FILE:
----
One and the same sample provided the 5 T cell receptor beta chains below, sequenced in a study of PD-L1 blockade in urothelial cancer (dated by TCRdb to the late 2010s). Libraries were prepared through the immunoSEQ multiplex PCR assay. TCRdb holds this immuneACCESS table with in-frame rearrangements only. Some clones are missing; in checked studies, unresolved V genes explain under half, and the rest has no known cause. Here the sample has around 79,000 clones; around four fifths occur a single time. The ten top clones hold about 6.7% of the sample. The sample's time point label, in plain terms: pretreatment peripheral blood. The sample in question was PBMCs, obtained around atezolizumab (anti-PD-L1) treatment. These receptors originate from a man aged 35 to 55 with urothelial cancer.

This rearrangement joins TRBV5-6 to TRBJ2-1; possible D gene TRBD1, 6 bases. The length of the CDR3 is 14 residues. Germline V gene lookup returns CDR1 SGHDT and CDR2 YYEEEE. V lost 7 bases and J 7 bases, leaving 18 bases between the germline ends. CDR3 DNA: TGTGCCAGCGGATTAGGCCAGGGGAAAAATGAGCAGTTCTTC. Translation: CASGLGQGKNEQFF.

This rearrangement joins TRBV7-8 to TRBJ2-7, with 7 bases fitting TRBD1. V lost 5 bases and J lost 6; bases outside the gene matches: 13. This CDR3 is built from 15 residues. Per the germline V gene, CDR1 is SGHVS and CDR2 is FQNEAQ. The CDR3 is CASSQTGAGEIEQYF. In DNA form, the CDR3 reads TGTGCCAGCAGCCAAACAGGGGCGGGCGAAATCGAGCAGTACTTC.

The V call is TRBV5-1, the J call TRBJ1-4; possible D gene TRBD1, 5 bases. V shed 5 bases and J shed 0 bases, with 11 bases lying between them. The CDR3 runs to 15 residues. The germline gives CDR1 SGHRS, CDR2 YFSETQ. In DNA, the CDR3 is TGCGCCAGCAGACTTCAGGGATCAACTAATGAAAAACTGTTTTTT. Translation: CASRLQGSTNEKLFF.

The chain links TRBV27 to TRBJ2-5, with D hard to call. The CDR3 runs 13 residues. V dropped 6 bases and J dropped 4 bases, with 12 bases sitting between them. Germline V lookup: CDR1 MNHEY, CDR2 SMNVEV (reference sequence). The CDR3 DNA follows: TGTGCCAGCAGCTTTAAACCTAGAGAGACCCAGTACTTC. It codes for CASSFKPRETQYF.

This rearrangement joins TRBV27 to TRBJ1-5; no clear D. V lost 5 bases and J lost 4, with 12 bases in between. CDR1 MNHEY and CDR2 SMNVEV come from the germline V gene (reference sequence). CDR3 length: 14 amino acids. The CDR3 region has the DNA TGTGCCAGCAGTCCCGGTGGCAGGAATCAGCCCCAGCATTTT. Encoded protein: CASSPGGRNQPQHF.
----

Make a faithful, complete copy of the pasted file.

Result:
One and the same sample provided the 5 T cell receptor beta chains below, sequenced in a study of PD-L1 blockade in urothelial cancer (dated by TCRdb to the late 2010s). Libraries were prepared through the immunoSEQ multiplex PCR assay. TCRdb holds this immuneACCESS table with in-frame rearrangements only. Some clones are missing; in checked studies, unresolved V genes explain under half, and the rest has no known cause. Here the sample has around 79,000 clones; around four fifths occur a single time. The ten top clones hold about 6.7% of the sample. The sample's time point label, in plain terms: pretreatment peripheral blood. The sample in question was PBMCs, obtained around atezolizumab (anti-PD-L1) treatment. These receptors originate from a man aged 35 to 55 with urothelial cancer.

This rearrangement joins TRBV5-6 to TRBJ2-1; possible D gene TRBD1, 6 bases. The length of the CDR3 is 14 residues. Germline V gene lookup returns CDR1 SGHDT and CDR2 YYEEEE. V lost 7 bases and J 7 bases, leaving 18 bases between the germline ends. CDR3 DNA: TGTGCCAGCGGATTAGGCCAGGGGAAAAATGAGCAGTTCTTC. Translation: CASGLGQGKNEQFF.

This rearrangement joins TRBV7-8 to TRBJ2-7, with 7 bases fitting TRBD1. V lost 5 bases and J lost 6; bases outside the gene matches: 13. This CDR3 is built from 15 residues. Per the germline V gene, CDR1 is SGHVS and CDR2 is FQNEAQ. The CDR3 is CASSQTGAGEIEQYF. In DNA form, the CDR3 reads TGTGCCAGCAGCCAAACAGGGGCGGGCGAAATCGAGCAGTACTTC.

The V call is TRBV5-1, the J call TRBJ1-4; possible D gene TRBD1, 5 bases. V shed 5 bases and J shed 0 bases, with 11 bases lying between them. The CDR3 runs to 15 residues. The germline gives CDR1 SGHRS, CDR2 YFSETQ. In DNA, the CDR3 is TGCGCCAGCAGACTTCAGGGATCAACTAATGAAAAACTGTTTTTT. Translation: CASRLQGSTNEKLFF.

The chain links TRBV27 to TRBJ2-5, with D hard to call. The CDR3 runs 13 residues. V dropped 6 bases and J dropped 4 bases, with 12 bases sitting between them. Germline V lookup: CDR1 MNHEY, CDR2 SMNVEV (reference sequence). The CDR3 DNA follows: TGTGCCAGCAGCTTTAAACCTAGAGAGACCCAGTACTTC. It codes for CASSFKPRETQYF.

This rearrangement joins TRBV27 to TRBJ1-5; no clear D. V lost 5 bases and J lost 4, with 12 bases in between. CDR1 MNHEY and CDR2 SMNVEV come from the germline V gene (reference sequence). CDR3 length: 14 amino acids. The CDR3 region has the DNA TGTGCCAGCAGTCCCGGTGGCAGGAATCAGCCCCAGCATTTT. Encoded protein: CASSPGGRNQPQHF.